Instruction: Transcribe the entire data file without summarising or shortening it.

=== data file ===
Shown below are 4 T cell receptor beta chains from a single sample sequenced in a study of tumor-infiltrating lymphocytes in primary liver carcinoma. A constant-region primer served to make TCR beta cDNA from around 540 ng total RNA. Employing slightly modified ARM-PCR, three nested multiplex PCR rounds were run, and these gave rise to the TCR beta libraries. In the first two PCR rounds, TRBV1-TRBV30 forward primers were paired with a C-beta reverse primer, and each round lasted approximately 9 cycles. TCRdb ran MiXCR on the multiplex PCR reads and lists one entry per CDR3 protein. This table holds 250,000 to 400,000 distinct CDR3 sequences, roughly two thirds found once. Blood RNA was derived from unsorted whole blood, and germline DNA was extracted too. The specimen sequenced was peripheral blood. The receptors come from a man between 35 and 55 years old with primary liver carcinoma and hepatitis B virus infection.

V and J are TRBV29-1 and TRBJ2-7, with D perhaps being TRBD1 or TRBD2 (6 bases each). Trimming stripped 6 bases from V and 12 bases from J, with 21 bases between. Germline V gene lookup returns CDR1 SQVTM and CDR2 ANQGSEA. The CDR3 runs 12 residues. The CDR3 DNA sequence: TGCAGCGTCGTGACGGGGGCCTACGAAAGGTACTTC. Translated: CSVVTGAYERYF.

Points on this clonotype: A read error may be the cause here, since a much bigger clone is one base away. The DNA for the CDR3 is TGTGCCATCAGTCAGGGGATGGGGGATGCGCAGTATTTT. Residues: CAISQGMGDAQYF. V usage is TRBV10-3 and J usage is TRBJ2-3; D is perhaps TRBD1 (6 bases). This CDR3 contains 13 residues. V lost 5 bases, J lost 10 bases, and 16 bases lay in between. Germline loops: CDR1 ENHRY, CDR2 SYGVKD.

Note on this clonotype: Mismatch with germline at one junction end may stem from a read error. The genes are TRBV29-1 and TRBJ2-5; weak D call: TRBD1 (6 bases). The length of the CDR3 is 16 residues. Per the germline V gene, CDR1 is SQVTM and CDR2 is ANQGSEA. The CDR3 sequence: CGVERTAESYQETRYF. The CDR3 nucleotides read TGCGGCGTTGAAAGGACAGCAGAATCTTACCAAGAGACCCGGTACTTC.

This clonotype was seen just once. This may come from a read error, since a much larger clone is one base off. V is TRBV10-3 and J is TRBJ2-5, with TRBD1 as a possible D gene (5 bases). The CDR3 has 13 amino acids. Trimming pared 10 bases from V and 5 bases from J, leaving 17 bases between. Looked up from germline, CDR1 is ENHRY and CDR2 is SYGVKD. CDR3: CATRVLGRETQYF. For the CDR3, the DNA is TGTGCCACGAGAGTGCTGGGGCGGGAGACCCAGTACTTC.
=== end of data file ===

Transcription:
Shown below are 4 T cell receptor beta chains from a single sample sequenced in a study of tumor-infiltrating lymphocytes in primary liver carcinoma. A constant-region primer served to make TCR beta cDNA from around 540 ng total RNA. Employing slightly modified ARM-PCR, three nested multiplex PCR rounds were run, and these gave rise to the TCR beta libraries. In the first two PCR rounds, TRBV1-TRBV30 forward primers were paired with a C-beta reverse primer, and each round lasted approximately 9 cycles. TCRdb ran MiXCR on the multiplex PCR reads and lists one entry per CDR3 protein. This table holds 250,000 to 400,000 distinct CDR3 sequences, roughly two thirds found once. Blood RNA was derived from unsorted whole blood, and germline DNA was extracted too. The specimen sequenced was peripheral blood. The receptors come from a man between 35 and 55 years old with primary liver carcinoma and hepatitis B virus infection.

V and J are TRBV29-1 and TRBJ2-7, with D perhaps being TRBD1 or TRBD2 (6 bases each). Trimming stripped 6 bases from V and 12 bases from J, with 21 bases between. Germline V gene lookup returns CDR1 SQVTM and CDR2 ANQGSEA. The CDR3 runs 12 residues. The CDR3 DNA sequence: TGCAGCGTCGTGACGGGGGCCTACGAAAGGTACTTC. Translated: CSVVTGAYERYF.

Points on this clonotype: A read error may be the cause here, since a much bigger clone is one base away. The DNA for the CDR3 is TGTGCCATCAGTCAGGGGATGGGGGATGCGCAGTATTTT. Residues: CAISQGMGDAQYF. V usage is TRBV10-3 and J usage is TRBJ2-3; D is perhaps TRBD1 (6 bases). This CDR3 contains 13 residues. V lost 5 bases, J lost 10 bases, and 16 bases lay in between. Germline loops: CDR1 ENHRY, CDR2 SYGVKD.

Note on this clonotype: Mismatch with germline at one junction end may stem from a read error. The genes are TRBV29-1 and TRBJ2-5; weak D call: TRBD1 (6 bases). The length of the CDR3 is 16 residues. Per the germline V gene, CDR1 is SQVTM and CDR2 is ANQGSEA. The CDR3 sequence: CGVERTAESYQETRYF. The CDR3 nucleotides read TGCGGCGTTGAAAGGACAGCAGAATCTTACCAAGAGACCCGGTACTTC.

This clonotype was seen just once. This may come from a read error, since a much larger clone is one base off. V is TRBV10-3 and J is TRBJ2-5, with TRBD1 as a possible D gene (5 bases). The CDR3 has 13 amino acids. Trimming pared 10 bases from V and 5 bases from J, leaving 17 bases between. Looked up from germline, CDR1 is ENHRY and CDR2 is SYGVKD. CDR3: CATRVLGRETQYF. For the CDR3, the DNA is TGTGCCACGAGAGTGCTGGGGCGGGAGACCCAGTACTTC.